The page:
This year’s fair will take place Oct. 13-16. In the future, Hamm said she would like to be able to offer scholarships to local universities using some of the proceeds from the War Eagle Fair – a practice first established by Elliott which continued for many years.

“She had a great vision for education,” Hamm said. “Whenever we were able, we had some scholarships that were for our exhibitors’ kids, they could apply. One of my goals is to get back to that.”

A five-generation 4-H family

For Hamm, 4-H is also a family affair. She began working as a 4-H program assistant for Madison County Extension in 2004. After 13 years, she changed positions to work as an administrative specialist.

“When you walk into the Madison County office, you are first given a friendly welcome by Jerry Jo, then plunged into a veritable museum honoring Extension, 4-H and rural life,” said Chuck Culver, University of Arkansas System Division of Agriculture interim vice president. “Every available space is a homage to what our county programs mean. And if that is not enough, you'll get insights into a world-famous spectacular that is the War Eagle Fair. Meeting people like Jerry Jo is why I love visiting our county offices so much.”

Hamm continues to be involved in 4-H, both in her extension duties and as a volunteer, and she said her favorite part of working for extension is simple: “It’s the kids.”

“Whenever you’re working with them and you see them ‘get it’ — that excitement — it’s the best part,” Hamm said. “It’s all about the kids.”

Hamm said her three grandchildren are active in Madison County 4-H, making them a five-generation 4-H family. Hamm participated as a youth, as did her three sons. Her grandmother was a 4-H leader, and her mother won with her state record book twice. She said she values 4-H programming because it provides youth with important life skills.

“It just teaches so many different aspects of life that, especially nowadays, kids aren’t getting,” Hamm said. “You’ve got robotics, you’ve got cooking, you’ve got sewing, you’ve got animals. My oldest granddaughter is seven, and she started showing goats when she was four, and it’s taught her so much responsibility.”

Hamm said the 4-H community establishes connections that last long after youth age out of the programming.

“To me, 4-H becomes kind of a family unit,” Hamm said. “And I’m very fortunate that I got to spend all that time with my three sons going through 4-H, and now I’m getting to spend it with my grandkids. I can remember when I was in 4-H, and over the years, I’ve run into the people that I went through 4-H with. You make life connections.”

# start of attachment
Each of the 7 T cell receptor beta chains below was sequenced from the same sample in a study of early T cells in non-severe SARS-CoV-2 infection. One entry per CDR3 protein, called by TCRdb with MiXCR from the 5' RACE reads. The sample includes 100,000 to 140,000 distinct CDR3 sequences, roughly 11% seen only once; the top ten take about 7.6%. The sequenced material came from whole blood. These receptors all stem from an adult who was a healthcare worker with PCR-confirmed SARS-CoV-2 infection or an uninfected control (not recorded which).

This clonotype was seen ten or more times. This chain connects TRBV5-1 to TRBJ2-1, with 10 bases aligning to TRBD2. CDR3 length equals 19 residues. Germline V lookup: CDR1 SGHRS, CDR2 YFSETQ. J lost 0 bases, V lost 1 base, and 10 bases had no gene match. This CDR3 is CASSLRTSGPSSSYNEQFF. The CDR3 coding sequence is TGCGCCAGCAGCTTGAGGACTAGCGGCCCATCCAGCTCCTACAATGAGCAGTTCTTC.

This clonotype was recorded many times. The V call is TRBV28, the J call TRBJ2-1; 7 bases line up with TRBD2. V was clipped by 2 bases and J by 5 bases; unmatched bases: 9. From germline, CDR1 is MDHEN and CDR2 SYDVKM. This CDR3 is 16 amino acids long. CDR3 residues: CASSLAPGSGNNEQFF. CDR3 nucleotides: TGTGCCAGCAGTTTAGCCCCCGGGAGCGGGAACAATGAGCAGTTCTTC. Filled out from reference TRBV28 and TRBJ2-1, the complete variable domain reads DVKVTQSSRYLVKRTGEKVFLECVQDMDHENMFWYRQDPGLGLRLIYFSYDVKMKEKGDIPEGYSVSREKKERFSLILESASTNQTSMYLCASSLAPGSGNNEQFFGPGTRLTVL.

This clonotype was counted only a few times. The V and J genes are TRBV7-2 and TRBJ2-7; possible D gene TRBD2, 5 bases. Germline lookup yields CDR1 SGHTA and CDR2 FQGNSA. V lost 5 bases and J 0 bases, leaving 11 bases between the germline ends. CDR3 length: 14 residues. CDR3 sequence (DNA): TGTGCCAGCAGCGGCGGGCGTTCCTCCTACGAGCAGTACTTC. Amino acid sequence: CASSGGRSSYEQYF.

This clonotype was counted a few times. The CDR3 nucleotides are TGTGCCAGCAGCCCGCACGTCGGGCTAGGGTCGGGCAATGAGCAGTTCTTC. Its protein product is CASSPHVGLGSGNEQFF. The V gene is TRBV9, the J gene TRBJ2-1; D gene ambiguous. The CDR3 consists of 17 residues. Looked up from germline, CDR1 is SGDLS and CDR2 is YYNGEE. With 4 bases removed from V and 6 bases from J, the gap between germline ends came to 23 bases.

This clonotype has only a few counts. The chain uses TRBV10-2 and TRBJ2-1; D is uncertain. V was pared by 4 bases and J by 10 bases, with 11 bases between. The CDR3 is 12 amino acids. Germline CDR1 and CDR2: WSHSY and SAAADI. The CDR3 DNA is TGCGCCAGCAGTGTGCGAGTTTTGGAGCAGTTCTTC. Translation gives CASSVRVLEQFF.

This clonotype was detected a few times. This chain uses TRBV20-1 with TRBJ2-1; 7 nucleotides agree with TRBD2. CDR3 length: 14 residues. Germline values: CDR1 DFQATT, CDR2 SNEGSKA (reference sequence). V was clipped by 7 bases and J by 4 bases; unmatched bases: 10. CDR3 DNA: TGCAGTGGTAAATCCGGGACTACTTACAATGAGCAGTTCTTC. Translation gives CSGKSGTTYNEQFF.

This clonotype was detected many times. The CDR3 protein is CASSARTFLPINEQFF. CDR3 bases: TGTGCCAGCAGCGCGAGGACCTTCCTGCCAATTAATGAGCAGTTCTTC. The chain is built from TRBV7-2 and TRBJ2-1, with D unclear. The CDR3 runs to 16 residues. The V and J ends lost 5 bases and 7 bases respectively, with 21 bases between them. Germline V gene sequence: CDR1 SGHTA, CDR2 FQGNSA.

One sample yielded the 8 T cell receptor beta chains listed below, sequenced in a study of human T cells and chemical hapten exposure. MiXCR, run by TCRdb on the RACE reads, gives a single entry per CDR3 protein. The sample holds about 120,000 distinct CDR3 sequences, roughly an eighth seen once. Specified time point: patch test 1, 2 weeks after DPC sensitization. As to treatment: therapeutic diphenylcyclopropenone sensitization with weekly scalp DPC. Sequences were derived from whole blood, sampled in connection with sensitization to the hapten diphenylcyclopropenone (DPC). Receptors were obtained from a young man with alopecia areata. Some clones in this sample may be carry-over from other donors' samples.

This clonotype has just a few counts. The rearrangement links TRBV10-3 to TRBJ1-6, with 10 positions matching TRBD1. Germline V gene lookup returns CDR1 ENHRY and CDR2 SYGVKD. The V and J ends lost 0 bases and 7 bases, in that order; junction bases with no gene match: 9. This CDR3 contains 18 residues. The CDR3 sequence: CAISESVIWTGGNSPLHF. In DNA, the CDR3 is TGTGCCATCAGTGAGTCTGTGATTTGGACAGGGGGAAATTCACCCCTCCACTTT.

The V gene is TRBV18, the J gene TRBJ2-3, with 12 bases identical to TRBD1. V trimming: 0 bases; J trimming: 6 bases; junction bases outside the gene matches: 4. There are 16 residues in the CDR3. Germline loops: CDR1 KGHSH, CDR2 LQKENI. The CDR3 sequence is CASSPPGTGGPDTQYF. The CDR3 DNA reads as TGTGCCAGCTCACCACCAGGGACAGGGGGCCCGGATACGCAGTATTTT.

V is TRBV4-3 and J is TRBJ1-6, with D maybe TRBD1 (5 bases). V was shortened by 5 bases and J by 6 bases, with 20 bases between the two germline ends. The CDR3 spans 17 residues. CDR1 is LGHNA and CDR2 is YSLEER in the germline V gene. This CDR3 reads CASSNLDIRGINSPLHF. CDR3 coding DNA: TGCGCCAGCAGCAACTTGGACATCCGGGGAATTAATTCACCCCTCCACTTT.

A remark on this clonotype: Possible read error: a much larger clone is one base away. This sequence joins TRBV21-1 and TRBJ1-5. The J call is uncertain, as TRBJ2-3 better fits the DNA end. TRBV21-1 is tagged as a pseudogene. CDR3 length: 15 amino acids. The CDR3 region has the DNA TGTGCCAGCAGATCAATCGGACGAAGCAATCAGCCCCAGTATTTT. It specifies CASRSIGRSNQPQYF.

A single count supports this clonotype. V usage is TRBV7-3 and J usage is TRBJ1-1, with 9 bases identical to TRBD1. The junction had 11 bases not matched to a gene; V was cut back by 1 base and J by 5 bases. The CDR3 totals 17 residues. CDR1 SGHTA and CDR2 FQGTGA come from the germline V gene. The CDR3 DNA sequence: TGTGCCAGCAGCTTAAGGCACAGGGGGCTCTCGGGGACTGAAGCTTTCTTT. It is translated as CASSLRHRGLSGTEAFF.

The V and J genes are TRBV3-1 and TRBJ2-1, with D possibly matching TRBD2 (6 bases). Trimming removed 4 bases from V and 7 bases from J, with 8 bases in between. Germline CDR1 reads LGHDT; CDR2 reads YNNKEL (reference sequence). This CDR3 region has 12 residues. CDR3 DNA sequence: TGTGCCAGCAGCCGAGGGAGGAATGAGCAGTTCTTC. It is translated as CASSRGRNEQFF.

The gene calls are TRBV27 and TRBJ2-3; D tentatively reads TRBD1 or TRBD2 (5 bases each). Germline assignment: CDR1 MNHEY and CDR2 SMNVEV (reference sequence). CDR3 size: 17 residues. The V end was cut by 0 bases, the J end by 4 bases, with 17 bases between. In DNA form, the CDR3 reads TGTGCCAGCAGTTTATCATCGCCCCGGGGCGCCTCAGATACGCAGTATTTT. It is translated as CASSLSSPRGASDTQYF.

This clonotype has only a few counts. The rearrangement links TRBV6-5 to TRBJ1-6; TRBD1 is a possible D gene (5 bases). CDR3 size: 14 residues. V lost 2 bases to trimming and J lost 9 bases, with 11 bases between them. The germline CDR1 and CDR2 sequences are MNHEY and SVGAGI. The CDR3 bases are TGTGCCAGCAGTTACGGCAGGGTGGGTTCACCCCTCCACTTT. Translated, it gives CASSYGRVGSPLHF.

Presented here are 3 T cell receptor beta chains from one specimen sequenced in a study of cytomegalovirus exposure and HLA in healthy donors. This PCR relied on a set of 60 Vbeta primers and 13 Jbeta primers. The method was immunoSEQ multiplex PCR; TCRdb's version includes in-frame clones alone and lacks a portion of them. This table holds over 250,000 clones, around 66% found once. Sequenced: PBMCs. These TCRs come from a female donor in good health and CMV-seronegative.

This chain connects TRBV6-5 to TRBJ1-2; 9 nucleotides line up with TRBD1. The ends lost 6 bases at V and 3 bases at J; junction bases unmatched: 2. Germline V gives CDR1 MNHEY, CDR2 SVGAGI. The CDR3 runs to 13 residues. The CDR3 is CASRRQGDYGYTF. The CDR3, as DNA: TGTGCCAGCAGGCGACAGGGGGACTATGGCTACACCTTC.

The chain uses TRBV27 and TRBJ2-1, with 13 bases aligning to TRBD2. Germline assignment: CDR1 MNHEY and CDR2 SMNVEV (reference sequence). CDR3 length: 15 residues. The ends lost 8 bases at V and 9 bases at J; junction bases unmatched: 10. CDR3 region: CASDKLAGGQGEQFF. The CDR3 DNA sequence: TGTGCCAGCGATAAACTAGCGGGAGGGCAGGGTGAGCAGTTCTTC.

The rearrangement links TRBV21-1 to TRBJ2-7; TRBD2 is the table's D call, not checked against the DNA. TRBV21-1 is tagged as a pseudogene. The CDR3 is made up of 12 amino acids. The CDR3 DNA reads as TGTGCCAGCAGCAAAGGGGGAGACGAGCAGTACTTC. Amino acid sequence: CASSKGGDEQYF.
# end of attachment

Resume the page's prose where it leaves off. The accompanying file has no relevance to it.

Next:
The Arkansas 4-H youth development program is operated by the Cooperative Extension Service, part of the University of Arkansas System Division of Agriculture.

To learn about extension programs in Arkansas, contact your local Cooperative Extension Service agent or visit Follow us on Twitter and Instagram at @AR_Extension. To learn more about Division of Agriculture research, visit the Arkansas Agricultural Experiment Station website: Follow on Twitter at @ArkAgResearch. To learn more about the Division of Agriculture, visit Follow us on Twitter at @AgInArk.


About the Division of Agriculture

The University of Arkansas System Division of Agriculture’s mission is to strengthen agriculture, communities, and families by connecting trusted research to the adoption of best practices. Through the Agricultural Experiment Station and the Cooperative Extension Service, the Division of Agriculture conducts research and extension work within the nation’s historic land grant education system. 

The Division of Agriculture is one of 20 entities within the University of Arkansas System. It has offices in all 75 counties in Arkansas and faculty on five system campuses.  

The University of Arkansas System Division of Agriculture offers all its Extension and Research programs to all eligible persons without regard to race, color, sex, gender identity, sexual orientation, national origin, religion, age, disability, marital or veteran status, genetic information, or any other legally protected status, and is an Affirmative Action/Equal Opportunity Employer.

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Media Contact:

Rebekah Hall
U of A System Division of Agriculture